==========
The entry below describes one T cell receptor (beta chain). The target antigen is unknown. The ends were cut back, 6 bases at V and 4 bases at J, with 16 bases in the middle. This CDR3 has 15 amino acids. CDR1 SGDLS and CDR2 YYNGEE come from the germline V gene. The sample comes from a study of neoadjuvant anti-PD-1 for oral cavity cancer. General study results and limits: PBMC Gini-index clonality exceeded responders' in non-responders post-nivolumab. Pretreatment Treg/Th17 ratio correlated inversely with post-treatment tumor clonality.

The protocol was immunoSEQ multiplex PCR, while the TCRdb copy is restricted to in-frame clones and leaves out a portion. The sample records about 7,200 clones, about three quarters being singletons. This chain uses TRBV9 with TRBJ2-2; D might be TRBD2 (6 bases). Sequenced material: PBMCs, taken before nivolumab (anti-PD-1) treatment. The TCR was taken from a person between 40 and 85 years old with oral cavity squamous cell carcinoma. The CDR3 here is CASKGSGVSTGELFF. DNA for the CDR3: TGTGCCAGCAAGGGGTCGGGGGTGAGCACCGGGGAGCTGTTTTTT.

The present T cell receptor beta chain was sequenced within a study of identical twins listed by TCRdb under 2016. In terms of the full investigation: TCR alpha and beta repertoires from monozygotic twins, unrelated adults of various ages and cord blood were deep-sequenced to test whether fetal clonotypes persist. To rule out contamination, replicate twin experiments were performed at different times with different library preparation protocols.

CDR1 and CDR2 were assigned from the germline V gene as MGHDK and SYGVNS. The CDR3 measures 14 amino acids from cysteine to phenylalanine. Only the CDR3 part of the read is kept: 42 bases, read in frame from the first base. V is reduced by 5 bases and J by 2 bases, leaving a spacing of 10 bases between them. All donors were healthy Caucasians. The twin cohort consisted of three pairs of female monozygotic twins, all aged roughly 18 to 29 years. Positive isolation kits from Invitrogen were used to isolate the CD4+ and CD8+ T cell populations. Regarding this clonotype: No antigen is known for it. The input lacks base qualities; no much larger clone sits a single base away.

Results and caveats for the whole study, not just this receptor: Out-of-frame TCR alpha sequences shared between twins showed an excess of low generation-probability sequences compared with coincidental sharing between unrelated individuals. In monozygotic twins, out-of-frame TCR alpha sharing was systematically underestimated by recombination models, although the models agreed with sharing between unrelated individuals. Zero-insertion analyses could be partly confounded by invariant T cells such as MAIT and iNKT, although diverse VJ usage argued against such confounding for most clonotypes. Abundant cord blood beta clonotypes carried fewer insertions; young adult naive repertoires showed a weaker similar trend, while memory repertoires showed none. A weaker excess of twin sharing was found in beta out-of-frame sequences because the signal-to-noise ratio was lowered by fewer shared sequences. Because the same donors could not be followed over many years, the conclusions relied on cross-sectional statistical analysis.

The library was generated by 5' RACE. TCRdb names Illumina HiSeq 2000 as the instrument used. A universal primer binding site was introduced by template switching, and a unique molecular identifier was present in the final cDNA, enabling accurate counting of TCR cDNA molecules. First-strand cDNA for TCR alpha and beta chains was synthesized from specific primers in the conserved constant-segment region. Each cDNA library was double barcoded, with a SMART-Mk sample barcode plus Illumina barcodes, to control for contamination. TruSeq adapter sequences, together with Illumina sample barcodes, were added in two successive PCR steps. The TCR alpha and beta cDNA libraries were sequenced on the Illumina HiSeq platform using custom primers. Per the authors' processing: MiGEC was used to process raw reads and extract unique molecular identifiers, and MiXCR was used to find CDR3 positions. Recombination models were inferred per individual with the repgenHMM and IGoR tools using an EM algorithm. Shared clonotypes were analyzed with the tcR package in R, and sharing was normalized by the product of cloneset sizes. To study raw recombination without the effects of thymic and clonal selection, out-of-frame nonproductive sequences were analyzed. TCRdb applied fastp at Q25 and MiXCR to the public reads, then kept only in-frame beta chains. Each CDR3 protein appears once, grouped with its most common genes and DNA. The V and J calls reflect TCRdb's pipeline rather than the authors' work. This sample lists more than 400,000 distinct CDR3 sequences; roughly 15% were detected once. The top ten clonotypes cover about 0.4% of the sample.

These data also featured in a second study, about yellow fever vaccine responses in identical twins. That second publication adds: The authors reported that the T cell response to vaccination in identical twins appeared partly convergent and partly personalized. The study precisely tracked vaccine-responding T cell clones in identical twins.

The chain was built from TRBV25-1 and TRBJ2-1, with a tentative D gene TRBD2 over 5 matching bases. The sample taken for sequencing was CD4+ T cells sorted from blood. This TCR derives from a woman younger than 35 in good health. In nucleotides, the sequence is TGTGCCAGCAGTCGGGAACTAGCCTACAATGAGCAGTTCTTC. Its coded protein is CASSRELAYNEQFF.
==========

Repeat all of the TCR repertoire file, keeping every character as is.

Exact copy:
The entry below describes one T cell receptor (beta chain). The target antigen is unknown. The ends were cut back, 6 bases at V and 4 bases at J, with 16 bases in the middle. This CDR3 has 15 amino acids. CDR1 SGDLS and CDR2 YYNGEE come from the germline V gene. The sample comes from a study of neoadjuvant anti-PD-1 for oral cavity cancer. General study results and limits: PBMC Gini-index clonality exceeded responders' in non-responders post-nivolumab. Pretreatment Treg/Th17 ratio correlated inversely with post-treatment tumor clonality.

The protocol was immunoSEQ multiplex PCR, while the TCRdb copy is restricted to in-frame clones and leaves out a portion. The sample records about 7,200 clones, about three quarters being singletons. This chain uses TRBV9 with TRBJ2-2; D might be TRBD2 (6 bases). Sequenced material: PBMCs, taken before nivolumab (anti-PD-1) treatment. The TCR was taken from a person between 40 and 85 years old with oral cavity squamous cell carcinoma. The CDR3 here is CASKGSGVSTGELFF. DNA for the CDR3: TGTGCCAGCAAGGGGTCGGGGGTGAGCACCGGGGAGCTGTTTTTT.

The present T cell receptor beta chain was sequenced within a study of identical twins listed by TCRdb under 2016. In terms of the full investigation: TCR alpha and beta repertoires from monozygotic twins, unrelated adults of various ages and cord blood were deep-sequenced to test whether fetal clonotypes persist. To rule out contamination, replicate twin experiments were performed at different times with different library preparation protocols.

CDR1 and CDR2 were assigned from the germline V gene as MGHDK and SYGVNS. The CDR3 measures 14 amino acids from cysteine to phenylalanine. Only the CDR3 part of the read is kept: 42 bases, read in frame from the first base. V is reduced by 5 bases and J by 2 bases, leaving a spacing of 10 bases between them. All donors were healthy Caucasians. The twin cohort consisted of three pairs of female monozygotic twins, all aged roughly 18 to 29 years. Positive isolation kits from Invitrogen were used to isolate the CD4+ and CD8+ T cell populations. Regarding this clonotype: No antigen is known for it. The input lacks base qualities; no much larger clone sits a single base away.

Results and caveats for the whole study, not just this receptor: Out-of-frame TCR alpha sequences shared between twins showed an excess of low generation-probability sequences compared with coincidental sharing between unrelated individuals. In monozygotic twins, out-of-frame TCR alpha sharing was systematically underestimated by recombination models, although the models agreed with sharing between unrelated individuals. Zero-insertion analyses could be partly confounded by invariant T cells such as MAIT and iNKT, although diverse VJ usage argued against such confounding for most clonotypes. Abundant cord blood beta clonotypes carried fewer insertions; young adult naive repertoires showed a weaker similar trend, while memory repertoires showed none. A weaker excess of twin sharing was found in beta out-of-frame sequences because the signal-to-noise ratio was lowered by fewer shared sequences. Because the same donors could not be followed over many years, the conclusions relied on cross-sectional statistical analysis.

The library was generated by 5' RACE. TCRdb names Illumina HiSeq 2000 as the instrument used. A universal primer binding site was introduced by template switching, and a unique molecular identifier was present in the final cDNA, enabling accurate counting of TCR cDNA molecules. First-strand cDNA for TCR alpha and beta chains was synthesized from specific primers in the conserved constant-segment region. Each cDNA library was double barcoded, with a SMART-Mk sample barcode plus Illumina barcodes, to control for contamination. TruSeq adapter sequences, together with Illumina sample barcodes, were added in two successive PCR steps. The TCR alpha and beta cDNA libraries were sequenced on the Illumina HiSeq platform using custom primers. Per the authors' processing: MiGEC was used to process raw reads and extract unique molecular identifiers, and MiXCR was used to find CDR3 positions. Recombination models were inferred per individual with the repgenHMM and IGoR tools using an EM algorithm. Shared clonotypes were analyzed with the tcR package in R, and sharing was normalized by the product of cloneset sizes. To study raw recombination without the effects of thymic and clonal selection, out-of-frame nonproductive sequences were analyzed. TCRdb applied fastp at Q25 and MiXCR to the public reads, then kept only in-frame beta chains. Each CDR3 protein appears once, grouped with its most common genes and DNA. The V and J calls reflect TCRdb's pipeline rather than the authors' work. This sample lists more than 400,000 distinct CDR3 sequences; roughly 15% were detected once. The top ten clonotypes cover about 0.4% of the sample.

These data also featured in a second study, about yellow fever vaccine responses in identical twins. That second publication adds: The authors reported that the T cell response to vaccination in identical twins appeared partly convergent and partly personalized. The study precisely tracked vaccine-responding T cell clones in identical twins.

The chain was built from TRBV25-1 and TRBJ2-1, with a tentative D gene TRBD2 over 5 matching bases. The sample taken for sequencing was CD4+ T cells sorted from blood. This TCR derives from a woman younger than 35 in good health. In nucleotides, the sequence is TGTGCCAGCAGTCGGGAACTAGCCTACAATGAGCAGTTCTTC. Its coded protein is CASSRELAYNEQFF.